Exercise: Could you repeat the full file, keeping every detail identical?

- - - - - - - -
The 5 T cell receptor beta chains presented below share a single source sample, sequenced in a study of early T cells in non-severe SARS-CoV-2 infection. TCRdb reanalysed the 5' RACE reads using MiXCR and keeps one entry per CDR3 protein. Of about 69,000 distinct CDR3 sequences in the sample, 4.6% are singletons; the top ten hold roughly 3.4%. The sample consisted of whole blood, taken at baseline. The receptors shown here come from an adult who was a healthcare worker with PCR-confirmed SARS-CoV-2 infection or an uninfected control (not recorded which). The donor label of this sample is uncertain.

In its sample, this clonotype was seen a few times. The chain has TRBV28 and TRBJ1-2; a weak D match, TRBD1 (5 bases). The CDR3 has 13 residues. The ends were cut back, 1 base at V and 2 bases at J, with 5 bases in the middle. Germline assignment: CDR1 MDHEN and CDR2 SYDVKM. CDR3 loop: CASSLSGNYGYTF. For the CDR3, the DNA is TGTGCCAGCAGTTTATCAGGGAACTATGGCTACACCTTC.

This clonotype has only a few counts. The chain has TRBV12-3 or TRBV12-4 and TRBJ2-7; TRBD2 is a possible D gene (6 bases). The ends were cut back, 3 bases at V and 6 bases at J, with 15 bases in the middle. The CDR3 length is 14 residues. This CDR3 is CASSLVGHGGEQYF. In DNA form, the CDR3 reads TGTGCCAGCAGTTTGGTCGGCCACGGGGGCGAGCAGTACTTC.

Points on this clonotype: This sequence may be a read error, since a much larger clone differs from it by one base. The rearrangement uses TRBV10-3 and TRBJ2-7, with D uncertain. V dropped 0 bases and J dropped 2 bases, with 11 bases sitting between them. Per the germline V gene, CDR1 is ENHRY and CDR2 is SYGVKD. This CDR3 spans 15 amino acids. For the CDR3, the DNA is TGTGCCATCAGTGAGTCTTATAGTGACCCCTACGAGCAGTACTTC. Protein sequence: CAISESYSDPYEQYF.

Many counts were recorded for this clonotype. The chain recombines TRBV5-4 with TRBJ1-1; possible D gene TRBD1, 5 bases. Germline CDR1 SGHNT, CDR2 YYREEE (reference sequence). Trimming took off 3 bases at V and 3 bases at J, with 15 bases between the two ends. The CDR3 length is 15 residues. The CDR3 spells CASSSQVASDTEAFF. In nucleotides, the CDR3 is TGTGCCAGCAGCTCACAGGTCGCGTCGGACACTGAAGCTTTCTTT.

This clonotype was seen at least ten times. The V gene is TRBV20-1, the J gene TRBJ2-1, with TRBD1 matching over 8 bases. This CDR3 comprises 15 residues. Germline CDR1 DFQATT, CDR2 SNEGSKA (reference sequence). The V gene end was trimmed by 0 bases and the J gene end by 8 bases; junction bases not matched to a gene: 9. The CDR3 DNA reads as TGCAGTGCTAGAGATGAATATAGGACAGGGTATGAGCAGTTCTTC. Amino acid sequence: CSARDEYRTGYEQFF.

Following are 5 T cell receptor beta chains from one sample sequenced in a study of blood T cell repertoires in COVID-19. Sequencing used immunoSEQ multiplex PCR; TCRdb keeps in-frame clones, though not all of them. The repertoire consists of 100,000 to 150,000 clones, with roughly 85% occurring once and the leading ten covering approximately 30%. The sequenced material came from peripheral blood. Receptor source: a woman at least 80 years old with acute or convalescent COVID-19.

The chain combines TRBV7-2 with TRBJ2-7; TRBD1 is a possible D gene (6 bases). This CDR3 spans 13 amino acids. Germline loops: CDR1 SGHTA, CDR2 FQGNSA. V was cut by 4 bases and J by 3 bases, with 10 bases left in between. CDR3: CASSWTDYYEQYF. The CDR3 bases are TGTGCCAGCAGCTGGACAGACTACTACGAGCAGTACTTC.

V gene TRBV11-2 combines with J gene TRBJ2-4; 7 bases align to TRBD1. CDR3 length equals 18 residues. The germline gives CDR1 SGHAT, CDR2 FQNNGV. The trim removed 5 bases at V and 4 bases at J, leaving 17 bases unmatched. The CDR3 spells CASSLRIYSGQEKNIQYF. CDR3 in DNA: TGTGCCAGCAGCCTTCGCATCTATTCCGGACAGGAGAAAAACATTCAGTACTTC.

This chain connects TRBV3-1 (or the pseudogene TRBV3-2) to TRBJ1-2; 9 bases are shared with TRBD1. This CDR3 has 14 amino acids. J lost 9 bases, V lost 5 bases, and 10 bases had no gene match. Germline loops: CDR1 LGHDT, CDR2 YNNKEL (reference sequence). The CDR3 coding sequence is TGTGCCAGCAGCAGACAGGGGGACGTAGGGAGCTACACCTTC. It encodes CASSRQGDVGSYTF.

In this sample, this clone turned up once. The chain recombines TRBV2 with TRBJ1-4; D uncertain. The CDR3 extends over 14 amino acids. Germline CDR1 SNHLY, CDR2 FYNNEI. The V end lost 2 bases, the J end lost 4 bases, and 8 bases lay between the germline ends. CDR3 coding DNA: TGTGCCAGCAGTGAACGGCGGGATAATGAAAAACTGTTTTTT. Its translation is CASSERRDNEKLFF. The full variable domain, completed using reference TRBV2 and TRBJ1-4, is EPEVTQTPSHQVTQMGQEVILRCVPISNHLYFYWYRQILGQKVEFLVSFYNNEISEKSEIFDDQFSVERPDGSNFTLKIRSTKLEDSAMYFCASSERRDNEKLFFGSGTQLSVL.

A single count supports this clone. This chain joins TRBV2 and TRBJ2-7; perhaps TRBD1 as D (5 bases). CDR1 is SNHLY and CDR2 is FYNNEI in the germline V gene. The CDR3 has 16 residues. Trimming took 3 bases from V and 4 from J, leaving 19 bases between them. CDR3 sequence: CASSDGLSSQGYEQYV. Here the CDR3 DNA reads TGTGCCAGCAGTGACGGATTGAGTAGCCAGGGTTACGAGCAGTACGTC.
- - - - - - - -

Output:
The 5 T cell receptor beta chains presented below share a single source sample, sequenced in a study of early T cells in non-severe SARS-CoV-2 infection. TCRdb reanalysed the 5' RACE reads using MiXCR and keeps one entry per CDR3 protein. Of about 69,000 distinct CDR3 sequences in the sample, 4.6% are singletons; the top ten hold roughly 3.4%. The sample consisted of whole blood, taken at baseline. The receptors shown here come from an adult who was a healthcare worker with PCR-confirmed SARS-CoV-2 infection or an uninfected control (not recorded which). The donor label of this sample is uncertain.

In its sample, this clonotype was seen a few times. The chain has TRBV28 and TRBJ1-2; a weak D match, TRBD1 (5 bases). The CDR3 has 13 residues. The ends were cut back, 1 base at V and 2 bases at J, with 5 bases in the middle. Germline assignment: CDR1 MDHEN and CDR2 SYDVKM. CDR3 loop: CASSLSGNYGYTF. For the CDR3, the DNA is TGTGCCAGCAGTTTATCAGGGAACTATGGCTACACCTTC.

This clonotype has only a few counts. The chain has TRBV12-3 or TRBV12-4 and TRBJ2-7; TRBD2 is a possible D gene (6 bases). The ends were cut back, 3 bases at V and 6 bases at J, with 15 bases in the middle. The CDR3 length is 14 residues. This CDR3 is CASSLVGHGGEQYF. In DNA form, the CDR3 reads TGTGCCAGCAGTTTGGTCGGCCACGGGGGCGAGCAGTACTTC.

Points on this clonotype: This sequence may be a read error, since a much larger clone differs from it by one base. The rearrangement uses TRBV10-3 and TRBJ2-7, with D uncertain. V dropped 0 bases and J dropped 2 bases, with 11 bases sitting between them. Per the germline V gene, CDR1 is ENHRY and CDR2 is SYGVKD. This CDR3 spans 15 amino acids. For the CDR3, the DNA is TGTGCCATCAGTGAGTCTTATAGTGACCCCTACGAGCAGTACTTC. Protein sequence: CAISESYSDPYEQYF.

Many counts were recorded for this clonotype. The chain recombines TRBV5-4 with TRBJ1-1; possible D gene TRBD1, 5 bases. Germline CDR1 SGHNT, CDR2 YYREEE (reference sequence). Trimming took off 3 bases at V and 3 bases at J, with 15 bases between the two ends. The CDR3 length is 15 residues. The CDR3 spells CASSSQVASDTEAFF. In nucleotides, the CDR3 is TGTGCCAGCAGCTCACAGGTCGCGTCGGACACTGAAGCTTTCTTT.

This clonotype was seen at least ten times. The V gene is TRBV20-1, the J gene TRBJ2-1, with TRBD1 matching over 8 bases. This CDR3 comprises 15 residues. Germline CDR1 DFQATT, CDR2 SNEGSKA (reference sequence). The V gene end was trimmed by 0 bases and the J gene end by 8 bases; junction bases not matched to a gene: 9. The CDR3 DNA reads as TGCAGTGCTAGAGATGAATATAGGACAGGGTATGAGCAGTTCTTC. Amino acid sequence: CSARDEYRTGYEQFF.

Following are 5 T cell receptor beta chains from one sample sequenced in a study of blood T cell repertoires in COVID-19. Sequencing used immunoSEQ multiplex PCR; TCRdb keeps in-frame clones, though not all of them. The repertoire consists of 100,000 to 150,000 clones, with roughly 85% occurring once and the leading ten covering approximately 30%. The sequenced material came from peripheral blood. Receptor source: a woman at least 80 years old with acute or convalescent COVID-19.

The chain combines TRBV7-2 with TRBJ2-7; TRBD1 is a possible D gene (6 bases). This CDR3 spans 13 amino acids. Germline loops: CDR1 SGHTA, CDR2 FQGNSA. V was cut by 4 bases and J by 3 bases, with 10 bases left in between. CDR3: CASSWTDYYEQYF. The CDR3 bases are TGTGCCAGCAGCTGGACAGACTACTACGAGCAGTACTTC.

V gene TRBV11-2 combines with J gene TRBJ2-4; 7 bases align to TRBD1. CDR3 length equals 18 residues. The germline gives CDR1 SGHAT, CDR2 FQNNGV. The trim removed 5 bases at V and 4 bases at J, leaving 17 bases unmatched. The CDR3 spells CASSLRIYSGQEKNIQYF. CDR3 in DNA: TGTGCCAGCAGCCTTCGCATCTATTCCGGACAGGAGAAAAACATTCAGTACTTC.

This chain connects TRBV3-1 (or the pseudogene TRBV3-2) to TRBJ1-2; 9 bases are shared with TRBD1. This CDR3 has 14 amino acids. J lost 9 bases, V lost 5 bases, and 10 bases had no gene match. Germline loops: CDR1 LGHDT, CDR2 YNNKEL (reference sequence). The CDR3 coding sequence is TGTGCCAGCAGCAGACAGGGGGACGTAGGGAGCTACACCTTC. It encodes CASSRQGDVGSYTF.

In this sample, this clone turned up once. The chain recombines TRBV2 with TRBJ1-4; D uncertain. The CDR3 extends over 14 amino acids. Germline CDR1 SNHLY, CDR2 FYNNEI. The V end lost 2 bases, the J end lost 4 bases, and 8 bases lay between the germline ends. CDR3 coding DNA: TGTGCCAGCAGTGAACGGCGGGATAATGAAAAACTGTTTTTT. Its translation is CASSERRDNEKLFF. The full variable domain, completed using reference TRBV2 and TRBJ1-4, is EPEVTQTPSHQVTQMGQEVILRCVPISNHLYFYWYRQILGQKVEFLVSFYNNEISEKSEIFDDQFSVERPDGSNFTLKIRSTKLEDSAMYFCASSERRDNEKLFFGSGTQLSVL.

A single count supports this clone. This chain joins TRBV2 and TRBJ2-7; perhaps TRBD1 as D (5 bases). CDR1 is SNHLY and CDR2 is FYNNEI in the germline V gene. The CDR3 has 16 residues. Trimming took 3 bases from V and 4 from J, leaving 19 bases between them. CDR3 sequence: CASSDGLSSQGYEQYV. Here the CDR3 DNA reads TGTGCCAGCAGTGACGGATTGAGTAGCCAGGGTTACGAGCAGTACGTC.